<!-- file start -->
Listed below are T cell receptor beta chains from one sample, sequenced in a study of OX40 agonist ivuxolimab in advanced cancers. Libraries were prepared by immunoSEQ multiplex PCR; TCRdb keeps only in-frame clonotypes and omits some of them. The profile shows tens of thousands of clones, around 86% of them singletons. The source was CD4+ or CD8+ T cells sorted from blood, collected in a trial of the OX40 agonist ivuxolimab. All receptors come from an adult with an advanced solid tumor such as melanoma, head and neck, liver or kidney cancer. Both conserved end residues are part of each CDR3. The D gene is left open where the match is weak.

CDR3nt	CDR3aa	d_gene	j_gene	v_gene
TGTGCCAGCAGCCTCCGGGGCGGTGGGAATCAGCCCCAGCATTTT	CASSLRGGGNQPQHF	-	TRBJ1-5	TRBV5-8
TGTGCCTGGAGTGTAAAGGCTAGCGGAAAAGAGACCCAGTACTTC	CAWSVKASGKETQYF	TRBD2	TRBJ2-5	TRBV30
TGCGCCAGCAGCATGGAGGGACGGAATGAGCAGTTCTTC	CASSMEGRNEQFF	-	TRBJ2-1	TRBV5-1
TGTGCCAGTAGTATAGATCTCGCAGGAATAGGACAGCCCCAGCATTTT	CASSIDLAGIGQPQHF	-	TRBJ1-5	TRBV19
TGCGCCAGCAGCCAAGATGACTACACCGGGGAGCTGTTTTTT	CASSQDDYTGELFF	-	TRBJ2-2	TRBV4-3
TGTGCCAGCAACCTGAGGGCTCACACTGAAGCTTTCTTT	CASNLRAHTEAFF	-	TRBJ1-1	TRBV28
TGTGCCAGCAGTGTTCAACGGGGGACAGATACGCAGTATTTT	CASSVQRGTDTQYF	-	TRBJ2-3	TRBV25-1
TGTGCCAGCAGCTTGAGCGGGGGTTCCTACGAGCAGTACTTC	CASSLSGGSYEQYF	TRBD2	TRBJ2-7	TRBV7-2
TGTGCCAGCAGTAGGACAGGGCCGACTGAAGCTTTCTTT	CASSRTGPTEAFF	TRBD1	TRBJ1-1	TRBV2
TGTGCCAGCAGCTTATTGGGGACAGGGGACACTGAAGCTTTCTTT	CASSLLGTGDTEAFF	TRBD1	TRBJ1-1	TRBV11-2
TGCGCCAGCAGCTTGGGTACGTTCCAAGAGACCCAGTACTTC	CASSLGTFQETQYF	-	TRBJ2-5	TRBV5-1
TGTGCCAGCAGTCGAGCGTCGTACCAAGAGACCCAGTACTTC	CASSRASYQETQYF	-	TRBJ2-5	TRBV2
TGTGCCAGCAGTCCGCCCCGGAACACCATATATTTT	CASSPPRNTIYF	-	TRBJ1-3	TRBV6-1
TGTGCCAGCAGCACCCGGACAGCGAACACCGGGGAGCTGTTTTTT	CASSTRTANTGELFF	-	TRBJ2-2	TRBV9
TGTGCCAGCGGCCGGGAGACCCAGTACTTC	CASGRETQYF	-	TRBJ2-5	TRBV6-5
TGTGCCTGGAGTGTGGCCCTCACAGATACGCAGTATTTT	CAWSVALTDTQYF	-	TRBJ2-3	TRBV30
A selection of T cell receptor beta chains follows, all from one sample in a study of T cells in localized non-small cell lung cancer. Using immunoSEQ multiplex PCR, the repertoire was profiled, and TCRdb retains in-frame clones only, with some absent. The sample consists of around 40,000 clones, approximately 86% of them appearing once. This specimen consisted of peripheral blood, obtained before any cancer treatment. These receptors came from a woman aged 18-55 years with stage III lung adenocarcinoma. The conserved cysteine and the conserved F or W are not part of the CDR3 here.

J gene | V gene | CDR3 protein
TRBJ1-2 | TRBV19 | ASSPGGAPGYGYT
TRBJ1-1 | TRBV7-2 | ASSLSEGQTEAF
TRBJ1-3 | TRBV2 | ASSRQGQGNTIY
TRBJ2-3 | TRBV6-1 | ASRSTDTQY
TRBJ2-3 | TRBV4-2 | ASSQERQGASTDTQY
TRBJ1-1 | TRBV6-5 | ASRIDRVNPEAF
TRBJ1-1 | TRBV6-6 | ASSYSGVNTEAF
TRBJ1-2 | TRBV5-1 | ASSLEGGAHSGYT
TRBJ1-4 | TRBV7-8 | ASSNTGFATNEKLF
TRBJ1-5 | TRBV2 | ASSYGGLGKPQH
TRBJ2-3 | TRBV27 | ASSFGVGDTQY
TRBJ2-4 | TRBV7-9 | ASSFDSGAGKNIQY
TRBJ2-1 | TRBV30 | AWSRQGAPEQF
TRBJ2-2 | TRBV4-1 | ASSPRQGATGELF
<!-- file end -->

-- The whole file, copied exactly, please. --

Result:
Listed below are T cell receptor beta chains from one sample, sequenced in a study of OX40 agonist ivuxolimab in advanced cancers. Libraries were prepared by immunoSEQ multiplex PCR; TCRdb keeps only in-frame clonotypes and omits some of them. The profile shows tens of thousands of clones, around 86% of them singletons. The source was CD4+ or CD8+ T cells sorted from blood, collected in a trial of the OX40 agonist ivuxolimab. All receptors come from an adult with an advanced solid tumor such as melanoma, head and neck, liver or kidney cancer. Both conserved end residues are part of each CDR3. The D gene is left open where the match is weak.

CDR3nt	CDR3aa	d_gene	j_gene	v_gene
TGTGCCAGCAGCCTCCGGGGCGGTGGGAATCAGCCCCAGCATTTT	CASSLRGGGNQPQHF	-	TRBJ1-5	TRBV5-8
TGTGCCTGGAGTGTAAAGGCTAGCGGAAAAGAGACCCAGTACTTC	CAWSVKASGKETQYF	TRBD2	TRBJ2-5	TRBV30
TGCGCCAGCAGCATGGAGGGACGGAATGAGCAGTTCTTC	CASSMEGRNEQFF	-	TRBJ2-1	TRBV5-1
TGTGCCAGTAGTATAGATCTCGCAGGAATAGGACAGCCCCAGCATTTT	CASSIDLAGIGQPQHF	-	TRBJ1-5	TRBV19
TGCGCCAGCAGCCAAGATGACTACACCGGGGAGCTGTTTTTT	CASSQDDYTGELFF	-	TRBJ2-2	TRBV4-3
TGTGCCAGCAACCTGAGGGCTCACACTGAAGCTTTCTTT	CASNLRAHTEAFF	-	TRBJ1-1	TRBV28
TGTGCCAGCAGTGTTCAACGGGGGACAGATACGCAGTATTTT	CASSVQRGTDTQYF	-	TRBJ2-3	TRBV25-1
TGTGCCAGCAGCTTGAGCGGGGGTTCCTACGAGCAGTACTTC	CASSLSGGSYEQYF	TRBD2	TRBJ2-7	TRBV7-2
TGTGCCAGCAGTAGGACAGGGCCGACTGAAGCTTTCTTT	CASSRTGPTEAFF	TRBD1	TRBJ1-1	TRBV2
TGTGCCAGCAGCTTATTGGGGACAGGGGACACTGAAGCTTTCTTT	CASSLLGTGDTEAFF	TRBD1	TRBJ1-1	TRBV11-2
TGCGCCAGCAGCTTGGGTACGTTCCAAGAGACCCAGTACTTC	CASSLGTFQETQYF	-	TRBJ2-5	TRBV5-1
TGTGCCAGCAGTCGAGCGTCGTACCAAGAGACCCAGTACTTC	CASSRASYQETQYF	-	TRBJ2-5	TRBV2
TGTGCCAGCAGTCCGCCCCGGAACACCATATATTTT	CASSPPRNTIYF	-	TRBJ1-3	TRBV6-1
TGTGCCAGCAGCACCCGGACAGCGAACACCGGGGAGCTGTTTTTT	CASSTRTANTGELFF	-	TRBJ2-2	TRBV9
TGTGCCAGCGGCCGGGAGACCCAGTACTTC	CASGRETQYF	-	TRBJ2-5	TRBV6-5
TGTGCCTGGAGTGTGGCCCTCACAGATACGCAGTATTTT	CAWSVALTDTQYF	-	TRBJ2-3	TRBV30
A selection of T cell receptor beta chains follows, all from one sample in a study of T cells in localized non-small cell lung cancer. Using immunoSEQ multiplex PCR, the repertoire was profiled, and TCRdb retains in-frame clones only, with some absent. The sample consists of around 40,000 clones, approximately 86% of them appearing once. This specimen consisted of peripheral blood, obtained before any cancer treatment. These receptors came from a woman aged 18-55 years with stage III lung adenocarcinoma. The conserved cysteine and the conserved F or W are not part of the CDR3 here.

J gene | V gene | CDR3 protein
TRBJ1-2 | TRBV19 | ASSPGGAPGYGYT
TRBJ1-1 | TRBV7-2 | ASSLSEGQTEAF
TRBJ1-3 | TRBV2 | ASSRQGQGNTIY
TRBJ2-3 | TRBV6-1 | ASRSTDTQY
TRBJ2-3 | TRBV4-2 | ASSQERQGASTDTQY
TRBJ1-1 | TRBV6-5 | ASRIDRVNPEAF
TRBJ1-1 | TRBV6-6 | ASSYSGVNTEAF
TRBJ1-2 | TRBV5-1 | ASSLEGGAHSGYT
TRBJ1-4 | TRBV7-8 | ASSNTGFATNEKLF
TRBJ1-5 | TRBV2 | ASSYGGLGKPQH
TRBJ2-3 | TRBV27 | ASSFGVGDTQY
TRBJ2-4 | TRBV7-9 | ASSFDSGAGKNIQY
TRBJ2-1 | TRBV30 | AWSRQGAPEQF
TRBJ2-2 | TRBV4-1 | ASSPRQGATGELF